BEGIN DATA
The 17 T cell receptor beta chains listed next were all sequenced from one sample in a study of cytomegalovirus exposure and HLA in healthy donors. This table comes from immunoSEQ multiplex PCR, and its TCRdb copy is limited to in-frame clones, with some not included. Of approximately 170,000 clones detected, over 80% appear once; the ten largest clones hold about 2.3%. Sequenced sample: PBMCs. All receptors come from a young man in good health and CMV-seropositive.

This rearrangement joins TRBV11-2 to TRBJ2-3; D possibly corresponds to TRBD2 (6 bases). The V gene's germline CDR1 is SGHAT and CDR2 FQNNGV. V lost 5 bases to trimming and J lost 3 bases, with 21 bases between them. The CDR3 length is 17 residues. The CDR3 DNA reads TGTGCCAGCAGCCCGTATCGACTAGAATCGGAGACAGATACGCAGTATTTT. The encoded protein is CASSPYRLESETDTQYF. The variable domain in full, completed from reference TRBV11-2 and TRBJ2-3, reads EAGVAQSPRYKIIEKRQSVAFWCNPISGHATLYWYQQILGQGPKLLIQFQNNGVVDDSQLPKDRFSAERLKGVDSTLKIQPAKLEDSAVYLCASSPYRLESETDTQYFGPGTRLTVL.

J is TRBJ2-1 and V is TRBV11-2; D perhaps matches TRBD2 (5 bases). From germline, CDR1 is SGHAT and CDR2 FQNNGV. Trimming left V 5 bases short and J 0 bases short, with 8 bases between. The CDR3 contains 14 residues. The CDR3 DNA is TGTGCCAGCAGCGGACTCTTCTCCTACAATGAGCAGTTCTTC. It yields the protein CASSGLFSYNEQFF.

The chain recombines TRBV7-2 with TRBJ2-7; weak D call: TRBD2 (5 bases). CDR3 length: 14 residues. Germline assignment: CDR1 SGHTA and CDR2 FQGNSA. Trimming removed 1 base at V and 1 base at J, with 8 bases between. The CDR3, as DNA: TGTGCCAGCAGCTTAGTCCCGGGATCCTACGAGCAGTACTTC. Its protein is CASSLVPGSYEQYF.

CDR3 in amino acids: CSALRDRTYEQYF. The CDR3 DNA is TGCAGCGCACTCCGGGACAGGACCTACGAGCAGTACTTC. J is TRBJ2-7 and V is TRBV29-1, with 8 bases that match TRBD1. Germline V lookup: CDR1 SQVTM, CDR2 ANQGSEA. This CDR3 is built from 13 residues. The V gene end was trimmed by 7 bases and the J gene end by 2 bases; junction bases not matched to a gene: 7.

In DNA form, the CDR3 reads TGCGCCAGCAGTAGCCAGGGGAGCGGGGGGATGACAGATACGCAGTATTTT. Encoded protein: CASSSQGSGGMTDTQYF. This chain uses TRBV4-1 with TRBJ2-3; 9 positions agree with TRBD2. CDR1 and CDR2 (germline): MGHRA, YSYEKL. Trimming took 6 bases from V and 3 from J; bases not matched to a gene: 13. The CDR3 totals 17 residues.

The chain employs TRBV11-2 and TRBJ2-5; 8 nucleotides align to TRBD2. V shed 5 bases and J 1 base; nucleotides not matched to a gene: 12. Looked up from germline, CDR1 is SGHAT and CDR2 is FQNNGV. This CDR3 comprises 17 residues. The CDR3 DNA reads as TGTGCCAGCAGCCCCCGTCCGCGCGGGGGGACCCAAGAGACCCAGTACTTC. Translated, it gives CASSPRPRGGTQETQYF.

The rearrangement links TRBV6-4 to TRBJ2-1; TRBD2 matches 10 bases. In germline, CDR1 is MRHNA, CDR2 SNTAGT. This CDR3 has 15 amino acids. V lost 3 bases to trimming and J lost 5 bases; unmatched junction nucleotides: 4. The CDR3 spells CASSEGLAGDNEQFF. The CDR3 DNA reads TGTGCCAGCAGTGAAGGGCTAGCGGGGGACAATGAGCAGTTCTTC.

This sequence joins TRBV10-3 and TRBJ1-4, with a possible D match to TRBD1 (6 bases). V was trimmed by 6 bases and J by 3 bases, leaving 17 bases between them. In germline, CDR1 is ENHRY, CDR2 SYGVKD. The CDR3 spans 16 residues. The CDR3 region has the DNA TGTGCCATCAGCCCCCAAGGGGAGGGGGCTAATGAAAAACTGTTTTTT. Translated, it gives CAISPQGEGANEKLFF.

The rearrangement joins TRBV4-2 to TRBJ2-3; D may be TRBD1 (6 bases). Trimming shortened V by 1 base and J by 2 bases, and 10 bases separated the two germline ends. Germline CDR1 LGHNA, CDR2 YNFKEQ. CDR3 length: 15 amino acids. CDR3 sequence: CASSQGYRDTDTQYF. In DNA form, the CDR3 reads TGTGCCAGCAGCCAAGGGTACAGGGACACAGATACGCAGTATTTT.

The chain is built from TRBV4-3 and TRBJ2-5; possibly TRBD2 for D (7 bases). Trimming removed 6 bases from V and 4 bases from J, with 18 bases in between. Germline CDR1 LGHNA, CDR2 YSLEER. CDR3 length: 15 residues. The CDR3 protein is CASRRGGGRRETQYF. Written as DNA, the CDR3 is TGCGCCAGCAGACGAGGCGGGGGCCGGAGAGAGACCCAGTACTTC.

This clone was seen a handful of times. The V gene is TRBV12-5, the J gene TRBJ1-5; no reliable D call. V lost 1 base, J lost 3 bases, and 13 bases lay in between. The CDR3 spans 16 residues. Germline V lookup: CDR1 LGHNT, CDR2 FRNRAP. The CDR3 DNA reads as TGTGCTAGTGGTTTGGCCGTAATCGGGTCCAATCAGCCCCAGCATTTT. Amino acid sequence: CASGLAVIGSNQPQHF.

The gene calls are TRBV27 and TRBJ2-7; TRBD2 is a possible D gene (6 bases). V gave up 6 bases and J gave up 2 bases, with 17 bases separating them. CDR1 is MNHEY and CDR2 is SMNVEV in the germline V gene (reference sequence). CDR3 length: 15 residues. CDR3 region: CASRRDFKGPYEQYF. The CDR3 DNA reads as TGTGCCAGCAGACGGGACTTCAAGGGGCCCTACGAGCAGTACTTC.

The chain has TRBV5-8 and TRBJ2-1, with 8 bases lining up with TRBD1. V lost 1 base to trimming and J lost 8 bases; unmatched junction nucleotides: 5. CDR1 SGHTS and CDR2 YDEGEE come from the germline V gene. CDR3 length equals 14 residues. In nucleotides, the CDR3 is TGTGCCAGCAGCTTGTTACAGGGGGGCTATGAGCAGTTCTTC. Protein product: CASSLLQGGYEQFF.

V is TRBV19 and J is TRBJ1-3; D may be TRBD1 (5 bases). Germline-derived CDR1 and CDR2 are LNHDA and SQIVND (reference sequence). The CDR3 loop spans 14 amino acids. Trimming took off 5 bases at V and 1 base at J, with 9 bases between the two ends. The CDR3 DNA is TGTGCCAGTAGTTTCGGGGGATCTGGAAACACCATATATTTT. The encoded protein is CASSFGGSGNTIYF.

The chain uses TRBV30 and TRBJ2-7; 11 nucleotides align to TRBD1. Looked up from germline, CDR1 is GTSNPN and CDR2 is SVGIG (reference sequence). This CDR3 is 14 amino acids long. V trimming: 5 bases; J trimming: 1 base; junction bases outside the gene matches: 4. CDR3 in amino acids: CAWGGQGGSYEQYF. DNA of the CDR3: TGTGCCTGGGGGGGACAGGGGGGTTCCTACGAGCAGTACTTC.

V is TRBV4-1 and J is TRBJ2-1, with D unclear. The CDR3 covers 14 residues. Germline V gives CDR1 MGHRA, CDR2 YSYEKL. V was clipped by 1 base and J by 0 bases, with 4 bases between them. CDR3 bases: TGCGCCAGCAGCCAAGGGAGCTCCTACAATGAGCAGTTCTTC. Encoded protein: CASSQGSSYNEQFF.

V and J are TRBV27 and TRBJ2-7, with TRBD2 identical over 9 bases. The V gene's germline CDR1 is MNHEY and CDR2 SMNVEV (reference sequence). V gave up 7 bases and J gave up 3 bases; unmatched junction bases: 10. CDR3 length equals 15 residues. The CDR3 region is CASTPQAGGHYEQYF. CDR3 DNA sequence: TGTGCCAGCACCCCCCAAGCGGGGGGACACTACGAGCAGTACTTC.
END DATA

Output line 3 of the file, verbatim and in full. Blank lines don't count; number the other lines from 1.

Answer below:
J is TRBJ2-1 and V is TRBV11-2; D perhaps matches TRBD2 (5 bases). From germline, CDR1 is SGHAT and CDR2 FQNNGV. Trimming left V 5 bases short and J 0 bases short, with 8 bases between. The CDR3 contains 14 residues. The CDR3 DNA is TGTGCCAGCAGCGGACTCTTCTCCTACAATGAGCAGTTCTTC. It yields the protein CASSGLFSYNEQFF.